Next Page: The Movie’s Ending & What’s Missing

The To All the Boys I’ve Loved Before Movie’s Ending Borrows From the Second Book

Jenny Han’s first novel, To All the Boys I’ve Loved Before, ends with Lara Jean breaking up with Peter following the ski trip and a rumor being spread that the two had sex in the hot tub. Much like the movie, Peter doesn’t immediately deny the rumor and Lara Jean feels betrayed, which is further exacerbated when Gen pours salt in the wound by insisting she and Peter will always have a connection. Instead of getting back together with Peter, though, the book concludes with Lara Jean settling things with her sisters (Margot forgiving Lara Jean’s interest in Josh and Kitty admitting to sending the letters). Lara Jean does read Peter’s notes that he sent her and resolves to write him another love letter, but that’s it.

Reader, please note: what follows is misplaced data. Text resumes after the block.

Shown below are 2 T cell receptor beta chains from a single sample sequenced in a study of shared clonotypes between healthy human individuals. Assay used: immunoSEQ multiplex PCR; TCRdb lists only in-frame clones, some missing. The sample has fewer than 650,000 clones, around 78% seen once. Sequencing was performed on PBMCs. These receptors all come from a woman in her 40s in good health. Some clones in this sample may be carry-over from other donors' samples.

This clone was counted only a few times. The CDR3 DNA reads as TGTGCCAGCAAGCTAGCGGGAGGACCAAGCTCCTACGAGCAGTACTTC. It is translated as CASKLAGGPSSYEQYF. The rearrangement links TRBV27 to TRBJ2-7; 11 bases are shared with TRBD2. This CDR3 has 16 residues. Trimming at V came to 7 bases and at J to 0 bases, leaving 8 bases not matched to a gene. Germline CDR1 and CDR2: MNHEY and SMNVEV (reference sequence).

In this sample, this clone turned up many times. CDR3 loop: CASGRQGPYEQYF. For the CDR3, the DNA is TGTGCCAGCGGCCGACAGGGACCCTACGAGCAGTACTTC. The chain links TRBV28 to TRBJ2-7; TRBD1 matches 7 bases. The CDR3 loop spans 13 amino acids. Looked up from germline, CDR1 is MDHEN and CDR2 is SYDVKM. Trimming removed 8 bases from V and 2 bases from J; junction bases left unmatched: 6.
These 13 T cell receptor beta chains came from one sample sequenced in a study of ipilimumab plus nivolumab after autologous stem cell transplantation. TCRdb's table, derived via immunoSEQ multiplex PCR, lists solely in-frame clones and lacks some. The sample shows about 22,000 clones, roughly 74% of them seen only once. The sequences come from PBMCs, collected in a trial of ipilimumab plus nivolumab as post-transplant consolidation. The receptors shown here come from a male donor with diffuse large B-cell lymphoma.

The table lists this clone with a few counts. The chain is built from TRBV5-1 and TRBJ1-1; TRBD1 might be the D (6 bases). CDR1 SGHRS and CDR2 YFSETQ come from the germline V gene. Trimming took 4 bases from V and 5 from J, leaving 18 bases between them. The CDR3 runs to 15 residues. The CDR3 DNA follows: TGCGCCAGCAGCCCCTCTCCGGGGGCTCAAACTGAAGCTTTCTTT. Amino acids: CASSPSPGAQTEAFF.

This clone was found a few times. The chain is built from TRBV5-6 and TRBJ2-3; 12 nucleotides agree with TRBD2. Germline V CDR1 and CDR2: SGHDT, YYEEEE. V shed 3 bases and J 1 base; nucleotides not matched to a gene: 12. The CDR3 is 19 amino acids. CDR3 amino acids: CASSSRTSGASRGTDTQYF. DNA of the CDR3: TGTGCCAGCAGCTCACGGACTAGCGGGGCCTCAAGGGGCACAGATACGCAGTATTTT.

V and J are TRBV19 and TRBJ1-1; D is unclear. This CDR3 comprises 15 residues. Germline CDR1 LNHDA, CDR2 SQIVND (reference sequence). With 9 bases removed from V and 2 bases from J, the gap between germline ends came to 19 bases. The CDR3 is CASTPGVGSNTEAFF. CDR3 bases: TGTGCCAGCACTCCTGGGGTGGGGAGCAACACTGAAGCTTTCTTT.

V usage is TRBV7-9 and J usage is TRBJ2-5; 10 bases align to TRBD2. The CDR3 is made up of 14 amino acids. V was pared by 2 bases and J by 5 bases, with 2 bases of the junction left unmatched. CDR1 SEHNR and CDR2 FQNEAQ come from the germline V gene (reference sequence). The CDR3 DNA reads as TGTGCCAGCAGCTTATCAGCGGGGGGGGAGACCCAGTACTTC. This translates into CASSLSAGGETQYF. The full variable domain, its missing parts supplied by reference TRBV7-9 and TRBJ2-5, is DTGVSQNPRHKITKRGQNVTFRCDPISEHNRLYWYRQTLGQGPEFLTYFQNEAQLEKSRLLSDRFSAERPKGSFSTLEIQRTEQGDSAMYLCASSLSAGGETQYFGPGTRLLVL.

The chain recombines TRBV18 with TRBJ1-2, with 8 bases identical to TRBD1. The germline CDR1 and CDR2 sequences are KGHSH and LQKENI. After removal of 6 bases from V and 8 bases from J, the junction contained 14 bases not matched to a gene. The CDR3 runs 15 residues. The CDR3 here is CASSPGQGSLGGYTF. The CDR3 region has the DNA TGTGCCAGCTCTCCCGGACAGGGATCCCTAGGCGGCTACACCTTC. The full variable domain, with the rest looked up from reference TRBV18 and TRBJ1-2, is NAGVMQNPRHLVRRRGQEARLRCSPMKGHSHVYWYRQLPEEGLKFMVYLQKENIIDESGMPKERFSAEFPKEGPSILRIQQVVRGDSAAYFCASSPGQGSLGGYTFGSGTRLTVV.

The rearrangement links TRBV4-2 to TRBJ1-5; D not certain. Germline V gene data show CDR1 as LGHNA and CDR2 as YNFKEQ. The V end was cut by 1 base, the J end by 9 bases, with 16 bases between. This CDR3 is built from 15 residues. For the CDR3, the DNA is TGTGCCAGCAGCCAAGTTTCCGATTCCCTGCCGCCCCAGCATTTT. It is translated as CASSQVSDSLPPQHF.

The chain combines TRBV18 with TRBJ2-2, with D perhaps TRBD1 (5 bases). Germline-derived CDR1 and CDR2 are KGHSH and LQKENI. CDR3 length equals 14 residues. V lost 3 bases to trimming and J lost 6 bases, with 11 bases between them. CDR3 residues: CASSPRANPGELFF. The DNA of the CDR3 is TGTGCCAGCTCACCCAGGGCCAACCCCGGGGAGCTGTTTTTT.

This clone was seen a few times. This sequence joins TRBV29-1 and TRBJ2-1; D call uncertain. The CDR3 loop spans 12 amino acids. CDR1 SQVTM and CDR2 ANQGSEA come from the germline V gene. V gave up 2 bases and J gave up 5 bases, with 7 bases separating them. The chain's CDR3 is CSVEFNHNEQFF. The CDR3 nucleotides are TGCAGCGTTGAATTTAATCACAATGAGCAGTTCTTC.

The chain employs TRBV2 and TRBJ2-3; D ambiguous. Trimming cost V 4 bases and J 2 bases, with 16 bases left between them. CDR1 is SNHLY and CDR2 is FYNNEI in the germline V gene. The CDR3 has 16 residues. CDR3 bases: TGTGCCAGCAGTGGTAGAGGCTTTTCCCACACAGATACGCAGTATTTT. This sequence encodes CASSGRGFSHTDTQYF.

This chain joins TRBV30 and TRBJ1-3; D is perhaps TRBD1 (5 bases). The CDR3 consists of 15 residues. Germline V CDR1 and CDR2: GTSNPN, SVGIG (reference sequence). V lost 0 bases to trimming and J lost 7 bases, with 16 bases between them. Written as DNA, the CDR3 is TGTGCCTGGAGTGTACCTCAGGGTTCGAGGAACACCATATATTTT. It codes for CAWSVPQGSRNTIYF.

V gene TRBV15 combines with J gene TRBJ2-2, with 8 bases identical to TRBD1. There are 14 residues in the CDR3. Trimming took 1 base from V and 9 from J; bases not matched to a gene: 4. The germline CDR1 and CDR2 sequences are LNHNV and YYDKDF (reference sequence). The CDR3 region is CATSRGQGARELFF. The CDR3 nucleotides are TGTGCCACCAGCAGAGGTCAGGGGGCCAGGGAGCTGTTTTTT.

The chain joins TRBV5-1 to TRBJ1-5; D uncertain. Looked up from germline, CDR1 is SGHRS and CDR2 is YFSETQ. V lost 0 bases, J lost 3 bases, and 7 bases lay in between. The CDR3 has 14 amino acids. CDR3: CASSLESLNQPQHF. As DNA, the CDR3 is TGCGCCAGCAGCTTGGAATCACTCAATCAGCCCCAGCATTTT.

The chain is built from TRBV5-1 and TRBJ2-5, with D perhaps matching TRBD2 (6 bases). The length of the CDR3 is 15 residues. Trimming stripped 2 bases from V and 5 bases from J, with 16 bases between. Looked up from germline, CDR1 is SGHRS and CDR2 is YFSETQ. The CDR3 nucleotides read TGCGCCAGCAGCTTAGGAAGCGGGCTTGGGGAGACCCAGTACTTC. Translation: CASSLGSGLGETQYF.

In the movie, plenty more happens following the infamous ski trip. Notably, the video of Lara Jean and Peter leaks, which doesn’t happen in the books until Han’s follow-up novel, P.S. I Still Love You. It’s also much clearer in the books that Gen is behind the video and the rumor about Lara Jean and Peter. In the movie, Lara Jean doesn’t have much proof, but both she and Peter are sure it’s Gen. Lara Jean then goes to confront Gen and the latter’s motivation and jealousy is revealed to stem from the spin-the-bottle kiss. Though their antagonism isn’t resolved, the storyline of the sex tape is, allowing for a potential second movie to move on from Lara Jean and Peter’s ski trip escapades. Still, since Lara Jean and Gen’s relationship is still incredibly antagonistic, there’s room to further explore their dynamic, and its effects on Lara Jean’s relationship with Peter, in a sequel.